In Style Weekly’s latest edition of its 40 Under 40 listing, you’ll find Stephanie N. Crewe, M.D., M.H.S., assistant professor of pediatrics.

The newspaper’s annual compendium of 40 “young men and women who lead, inspire and serve Richmond” features Crewe, a specialist in adolescent medicine who knew from the time she was 5 that she wanted to be a doctor.

A Richmond native, she told Style Weekly that “I represent the antithesis of what a 1994 public health official would have predicted, and strive to empower, uplift, and encourage the generations behind me to do the same.”

Read more about Crewe’s career and accomplishments.


American College of Physicians to honor associate dean

Craig Cheifetz, M.D.

The American College of Physicians has chosen Craig Cheifetz, M.D., as the recipient of its 2012 Walter J. McDonald Award for Young Physicians. Nominated by the ACP’s Virginia Chapter, Cheifetz will accept the award at the ACP national meeting in New Orleans in April 2012.

The McDonald Award is the ACP’s national award for outstanding achievement by a young physician who is within 16 years of graduating medical school. Cheifetz, 42, is associate dean for medical education and student affairs on the medical school’s Inova Campus.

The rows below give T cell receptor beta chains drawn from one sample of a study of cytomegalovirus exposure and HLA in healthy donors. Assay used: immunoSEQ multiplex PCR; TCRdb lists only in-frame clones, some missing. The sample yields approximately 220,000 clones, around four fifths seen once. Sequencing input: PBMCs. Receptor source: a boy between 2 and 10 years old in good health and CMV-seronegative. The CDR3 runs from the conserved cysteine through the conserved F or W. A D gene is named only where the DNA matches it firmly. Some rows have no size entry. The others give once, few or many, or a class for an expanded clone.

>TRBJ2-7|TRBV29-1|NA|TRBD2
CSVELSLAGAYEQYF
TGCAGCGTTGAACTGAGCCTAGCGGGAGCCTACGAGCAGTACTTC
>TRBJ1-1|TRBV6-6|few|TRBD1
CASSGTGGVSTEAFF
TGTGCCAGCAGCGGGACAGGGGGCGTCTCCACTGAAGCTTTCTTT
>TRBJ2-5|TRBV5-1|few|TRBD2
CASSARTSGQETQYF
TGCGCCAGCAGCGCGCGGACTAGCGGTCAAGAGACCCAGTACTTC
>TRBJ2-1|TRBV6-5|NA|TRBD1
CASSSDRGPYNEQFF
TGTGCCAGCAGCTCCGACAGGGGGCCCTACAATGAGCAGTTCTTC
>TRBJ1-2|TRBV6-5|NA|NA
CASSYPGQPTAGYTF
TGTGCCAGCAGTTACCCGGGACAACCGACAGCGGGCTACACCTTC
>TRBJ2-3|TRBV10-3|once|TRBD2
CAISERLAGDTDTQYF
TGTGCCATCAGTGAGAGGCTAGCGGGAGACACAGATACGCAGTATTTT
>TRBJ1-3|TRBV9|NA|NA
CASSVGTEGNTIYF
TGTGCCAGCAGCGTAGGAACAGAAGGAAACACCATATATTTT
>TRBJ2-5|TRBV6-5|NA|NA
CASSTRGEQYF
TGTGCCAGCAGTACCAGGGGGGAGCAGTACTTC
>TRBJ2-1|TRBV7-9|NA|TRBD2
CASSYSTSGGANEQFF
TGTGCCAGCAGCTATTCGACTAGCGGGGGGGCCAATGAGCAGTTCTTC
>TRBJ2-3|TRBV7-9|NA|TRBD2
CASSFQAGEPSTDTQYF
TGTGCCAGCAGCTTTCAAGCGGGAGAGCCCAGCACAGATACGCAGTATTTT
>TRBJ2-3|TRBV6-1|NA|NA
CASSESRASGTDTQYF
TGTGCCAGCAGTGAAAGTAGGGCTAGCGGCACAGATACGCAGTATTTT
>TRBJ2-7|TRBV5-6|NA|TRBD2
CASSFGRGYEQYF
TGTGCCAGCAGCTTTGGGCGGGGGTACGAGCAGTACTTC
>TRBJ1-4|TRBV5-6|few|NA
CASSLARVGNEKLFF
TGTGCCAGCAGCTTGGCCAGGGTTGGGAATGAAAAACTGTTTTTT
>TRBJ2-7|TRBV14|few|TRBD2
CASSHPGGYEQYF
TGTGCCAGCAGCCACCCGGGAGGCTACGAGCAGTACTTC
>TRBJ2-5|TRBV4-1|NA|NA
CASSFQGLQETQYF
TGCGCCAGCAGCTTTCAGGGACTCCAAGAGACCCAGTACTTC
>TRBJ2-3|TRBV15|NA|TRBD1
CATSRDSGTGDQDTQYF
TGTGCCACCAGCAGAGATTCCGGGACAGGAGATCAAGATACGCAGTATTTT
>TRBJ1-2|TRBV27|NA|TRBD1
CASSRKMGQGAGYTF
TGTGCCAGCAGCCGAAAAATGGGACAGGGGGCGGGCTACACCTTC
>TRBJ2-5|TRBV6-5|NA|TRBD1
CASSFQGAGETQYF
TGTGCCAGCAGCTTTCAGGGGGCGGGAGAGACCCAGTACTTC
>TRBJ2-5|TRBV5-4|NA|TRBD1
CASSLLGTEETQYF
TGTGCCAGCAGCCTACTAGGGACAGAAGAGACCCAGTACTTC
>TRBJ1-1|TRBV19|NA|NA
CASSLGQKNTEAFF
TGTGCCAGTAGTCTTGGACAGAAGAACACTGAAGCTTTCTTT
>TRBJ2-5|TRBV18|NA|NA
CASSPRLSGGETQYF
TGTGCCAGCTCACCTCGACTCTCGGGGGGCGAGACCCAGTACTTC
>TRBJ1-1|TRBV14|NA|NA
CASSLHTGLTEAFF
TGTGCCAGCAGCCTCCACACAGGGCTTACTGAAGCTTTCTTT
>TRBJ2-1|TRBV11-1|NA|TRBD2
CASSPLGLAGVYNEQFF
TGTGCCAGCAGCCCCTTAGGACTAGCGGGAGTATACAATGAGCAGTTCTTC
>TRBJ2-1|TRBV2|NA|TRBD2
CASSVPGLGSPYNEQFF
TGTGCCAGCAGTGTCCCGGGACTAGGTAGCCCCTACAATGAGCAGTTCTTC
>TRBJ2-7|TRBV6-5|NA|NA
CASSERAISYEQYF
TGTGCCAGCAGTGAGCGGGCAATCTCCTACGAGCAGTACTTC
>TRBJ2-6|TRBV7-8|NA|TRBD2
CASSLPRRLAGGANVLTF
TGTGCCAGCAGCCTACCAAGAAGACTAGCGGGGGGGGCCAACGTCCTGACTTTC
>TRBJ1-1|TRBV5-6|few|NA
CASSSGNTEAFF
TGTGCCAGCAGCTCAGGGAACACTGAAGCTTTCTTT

Cheifetz has a record of significant contributions in medical leadership, teaching and mentoring at the local, regional and national levels. He has overseen the development of the VCU School of Medicine’s Inova Campus since its earliest stages and now serves as chair for the Association of American Medical College’s Group on Regional Medical Campuses. The GRMC is the national group that represents regional medical campuses throughout the United States and Canada.

Cheifetz has been active in the Virginia Chapter of the ACP, serving for six years on the governor’s council. He also chaired the chapter’s Council of Young Physicians in its first three years and developed its highly successful program for the professional growth of young physicians.

As a young physician himself, Cheifetz recognized the lack of resources for early-career physicians who were navigating life after residency training. To fill that need, Cheifetz won the Virginia ACP Chapter’s support of a professional development series that helps equip young physicians for the career choices they face as well as on issues like personal finance and time management.